Dear Mr. Wizard,
Help! I have been brewing for about 10 years and have just taken the step to all-grain. I have been reading and trying many of the recipes in BYO, and as long as I stay with extracts or partial mash, I am very close to the OGs. But when I do an all-grain batch, I am about ten points below the target OG. I know I can correct this with some DME, but I don’t want to. When you publish recipes, is it assumed that the brewer knows enough to adjust for mash efficiency, or are they already adjusted to some unknown mash efficiency? I run into the same problem with other books and publications.
John “Mick” Barnes
Marcellus, New York
Mr. Wizard replies:
The recipes published in Brew Your Own and in other magazines and books are indeed formulated with some efficiency in mind. In the case of regular columns, such as “Replicator,” the columnist typically will use his own efficiency factor, based on his system and experience. This is usually between 65 and 68 percent, meaning that a pound of malt will add between 0.65 and 0.68 pounds of extract to the wort. Other recipes are submitted by readers, and it is difficult to know what the brewer had in mind.
I am occasionally asked to review reader recipes. When I review them I begin by checking if the malt (or other sources of extract, when applicable) contributes enough extract to hit the target gravity. In order to do this, some assumption about efficiency must be made, and I personally use between 65 and 68 percent. Sometimes the malt list doesn’t match the original gravity and the amount of the primary extract source (usually some type of pale malt for all-malt brews) needs to be increased in order to improve the odds of hitting the target gravity.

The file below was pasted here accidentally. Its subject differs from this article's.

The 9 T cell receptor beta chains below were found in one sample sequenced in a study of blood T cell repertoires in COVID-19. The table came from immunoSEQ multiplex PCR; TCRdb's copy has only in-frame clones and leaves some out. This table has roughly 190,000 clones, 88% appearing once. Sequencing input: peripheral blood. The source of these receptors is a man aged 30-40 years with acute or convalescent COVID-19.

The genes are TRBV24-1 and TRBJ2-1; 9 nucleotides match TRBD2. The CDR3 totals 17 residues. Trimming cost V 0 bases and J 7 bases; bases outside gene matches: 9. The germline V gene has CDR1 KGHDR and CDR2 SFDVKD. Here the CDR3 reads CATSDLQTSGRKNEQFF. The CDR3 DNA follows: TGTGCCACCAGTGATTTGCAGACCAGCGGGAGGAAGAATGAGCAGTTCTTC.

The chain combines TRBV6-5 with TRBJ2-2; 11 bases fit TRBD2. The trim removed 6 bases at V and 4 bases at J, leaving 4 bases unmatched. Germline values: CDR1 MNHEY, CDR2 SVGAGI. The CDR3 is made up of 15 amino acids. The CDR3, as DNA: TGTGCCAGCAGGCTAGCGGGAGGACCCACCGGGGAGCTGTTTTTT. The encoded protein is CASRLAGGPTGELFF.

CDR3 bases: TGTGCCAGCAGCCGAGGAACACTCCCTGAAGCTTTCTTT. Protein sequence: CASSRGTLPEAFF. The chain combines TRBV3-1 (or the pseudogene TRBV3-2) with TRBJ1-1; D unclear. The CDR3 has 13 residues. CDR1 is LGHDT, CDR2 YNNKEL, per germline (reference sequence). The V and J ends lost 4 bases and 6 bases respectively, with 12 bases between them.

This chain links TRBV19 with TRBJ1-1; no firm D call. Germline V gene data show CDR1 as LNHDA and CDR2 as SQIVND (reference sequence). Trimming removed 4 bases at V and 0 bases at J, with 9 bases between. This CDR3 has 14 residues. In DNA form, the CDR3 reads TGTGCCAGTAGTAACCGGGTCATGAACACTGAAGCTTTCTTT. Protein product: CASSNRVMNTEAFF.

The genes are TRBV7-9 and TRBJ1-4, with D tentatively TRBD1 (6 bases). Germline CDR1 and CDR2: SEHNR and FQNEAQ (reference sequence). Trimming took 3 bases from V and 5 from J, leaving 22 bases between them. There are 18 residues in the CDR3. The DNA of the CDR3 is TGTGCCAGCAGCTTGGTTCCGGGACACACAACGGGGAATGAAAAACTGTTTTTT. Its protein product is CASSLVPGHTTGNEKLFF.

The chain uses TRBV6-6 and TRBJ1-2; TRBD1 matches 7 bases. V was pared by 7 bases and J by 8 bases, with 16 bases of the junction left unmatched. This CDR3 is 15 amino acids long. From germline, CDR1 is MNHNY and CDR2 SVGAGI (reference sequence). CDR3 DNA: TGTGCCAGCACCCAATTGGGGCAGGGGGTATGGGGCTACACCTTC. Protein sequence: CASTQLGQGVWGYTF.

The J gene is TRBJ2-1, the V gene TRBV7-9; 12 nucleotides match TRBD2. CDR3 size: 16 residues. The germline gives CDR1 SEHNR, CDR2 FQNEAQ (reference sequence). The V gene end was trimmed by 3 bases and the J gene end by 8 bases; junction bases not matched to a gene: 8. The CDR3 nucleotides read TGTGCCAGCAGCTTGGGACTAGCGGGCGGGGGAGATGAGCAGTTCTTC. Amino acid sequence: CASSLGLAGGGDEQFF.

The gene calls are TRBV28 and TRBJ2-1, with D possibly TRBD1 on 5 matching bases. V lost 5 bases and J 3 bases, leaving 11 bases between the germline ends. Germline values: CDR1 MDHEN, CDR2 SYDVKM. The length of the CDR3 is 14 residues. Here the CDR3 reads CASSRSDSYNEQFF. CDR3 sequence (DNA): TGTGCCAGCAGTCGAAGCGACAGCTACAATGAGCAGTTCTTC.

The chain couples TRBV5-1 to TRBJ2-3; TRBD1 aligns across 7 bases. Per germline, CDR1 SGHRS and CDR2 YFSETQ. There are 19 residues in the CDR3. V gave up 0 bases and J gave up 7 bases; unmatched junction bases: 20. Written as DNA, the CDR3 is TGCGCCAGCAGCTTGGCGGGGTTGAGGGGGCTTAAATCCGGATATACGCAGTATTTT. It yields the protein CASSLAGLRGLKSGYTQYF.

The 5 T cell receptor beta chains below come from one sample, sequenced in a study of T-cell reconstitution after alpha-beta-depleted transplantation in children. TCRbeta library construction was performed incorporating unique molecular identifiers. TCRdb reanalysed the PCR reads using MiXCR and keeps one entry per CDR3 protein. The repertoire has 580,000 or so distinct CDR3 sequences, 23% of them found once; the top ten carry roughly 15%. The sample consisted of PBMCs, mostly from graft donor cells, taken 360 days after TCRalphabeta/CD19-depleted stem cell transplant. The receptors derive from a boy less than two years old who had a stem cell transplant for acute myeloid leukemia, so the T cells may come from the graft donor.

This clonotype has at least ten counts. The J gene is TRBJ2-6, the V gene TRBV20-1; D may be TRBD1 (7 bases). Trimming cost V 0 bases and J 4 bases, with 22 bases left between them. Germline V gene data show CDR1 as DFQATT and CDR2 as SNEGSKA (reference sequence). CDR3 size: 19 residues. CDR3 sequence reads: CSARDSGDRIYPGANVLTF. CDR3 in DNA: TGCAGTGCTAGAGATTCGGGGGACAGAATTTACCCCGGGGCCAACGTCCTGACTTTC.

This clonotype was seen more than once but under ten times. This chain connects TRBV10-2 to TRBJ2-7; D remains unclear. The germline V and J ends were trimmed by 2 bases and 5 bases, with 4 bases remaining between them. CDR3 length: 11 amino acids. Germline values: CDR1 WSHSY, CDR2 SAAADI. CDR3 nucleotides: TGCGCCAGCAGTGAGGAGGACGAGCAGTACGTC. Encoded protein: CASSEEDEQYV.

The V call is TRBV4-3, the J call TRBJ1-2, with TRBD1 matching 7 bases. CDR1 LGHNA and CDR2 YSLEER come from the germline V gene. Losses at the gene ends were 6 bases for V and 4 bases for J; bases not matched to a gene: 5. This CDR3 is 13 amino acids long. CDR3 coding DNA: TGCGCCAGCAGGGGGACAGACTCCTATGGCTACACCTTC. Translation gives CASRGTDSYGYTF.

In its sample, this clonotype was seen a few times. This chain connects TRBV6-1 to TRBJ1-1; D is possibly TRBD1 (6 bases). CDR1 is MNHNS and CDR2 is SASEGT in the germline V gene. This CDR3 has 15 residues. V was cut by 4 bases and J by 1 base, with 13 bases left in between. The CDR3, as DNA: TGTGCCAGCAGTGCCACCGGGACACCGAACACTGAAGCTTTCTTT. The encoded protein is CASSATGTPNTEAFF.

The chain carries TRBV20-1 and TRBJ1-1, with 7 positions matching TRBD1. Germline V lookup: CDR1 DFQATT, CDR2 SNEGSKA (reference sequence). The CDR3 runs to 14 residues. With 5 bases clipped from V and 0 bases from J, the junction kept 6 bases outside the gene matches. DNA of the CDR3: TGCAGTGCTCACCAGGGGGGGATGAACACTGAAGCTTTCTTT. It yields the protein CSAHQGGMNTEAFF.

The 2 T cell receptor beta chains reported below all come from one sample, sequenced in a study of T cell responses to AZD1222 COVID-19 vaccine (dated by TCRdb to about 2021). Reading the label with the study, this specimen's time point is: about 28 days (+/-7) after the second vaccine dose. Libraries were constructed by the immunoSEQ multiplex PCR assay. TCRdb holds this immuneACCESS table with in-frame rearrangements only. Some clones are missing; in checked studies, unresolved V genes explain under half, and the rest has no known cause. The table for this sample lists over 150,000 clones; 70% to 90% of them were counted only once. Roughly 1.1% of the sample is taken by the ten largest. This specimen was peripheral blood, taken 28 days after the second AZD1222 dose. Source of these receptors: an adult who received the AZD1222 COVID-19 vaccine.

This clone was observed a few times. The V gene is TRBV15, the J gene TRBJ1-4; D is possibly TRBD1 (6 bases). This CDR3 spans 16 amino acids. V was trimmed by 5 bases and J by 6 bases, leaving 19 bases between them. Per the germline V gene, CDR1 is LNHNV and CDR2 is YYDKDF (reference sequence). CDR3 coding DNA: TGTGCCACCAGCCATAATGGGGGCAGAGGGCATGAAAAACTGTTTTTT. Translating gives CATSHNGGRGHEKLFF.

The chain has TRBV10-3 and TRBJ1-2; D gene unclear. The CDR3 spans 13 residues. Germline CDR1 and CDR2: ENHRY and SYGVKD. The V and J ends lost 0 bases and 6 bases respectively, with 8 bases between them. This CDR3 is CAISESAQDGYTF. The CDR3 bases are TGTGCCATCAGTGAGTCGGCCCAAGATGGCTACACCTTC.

When I use other brewers’ recipes I look at the malts, their relative proportions and the original gravity. I then re-calculate the recipe based on my own brewing system and, to a large extent, ignore some of the finer details of the recipe. I use a certain mash thickness that works for my system, I get a particular yield influenced by my mill and my mash and lauter vessels, I have certain mash profiles that I like, I typically boil wort in a particular fashion and so on. I imagine that most brewers merge a recipe into their standard procedure in a similar way.
It sounds to me that your system consistently has an efficiency less than that used by most homebrew publications when they check the accuracy of recipes. If I were you, I would adjust recipes by focusing on the pale malt (or other primary source of extract). You may find that simply increasing the amount of pale malt by 20 percent over what is listed in the recipe works out. You may also want to examine the coarseness of your malt. Overly coarse grist may be one of the culprits behind your low yield problem and simply using a finer grist may help out considerably. Regardless of how much tweaking and tuning a brewer does to his system, it will never be able to exactly produce 5 gallons of wort at a target original gravity using a recipe based on another brewer’s system unless some modifications are made to the recipe. You could also check out a brewing-calculation software program like ProMash, which makes it easier to adjust base-malt amounts to match target gravities on a given system.
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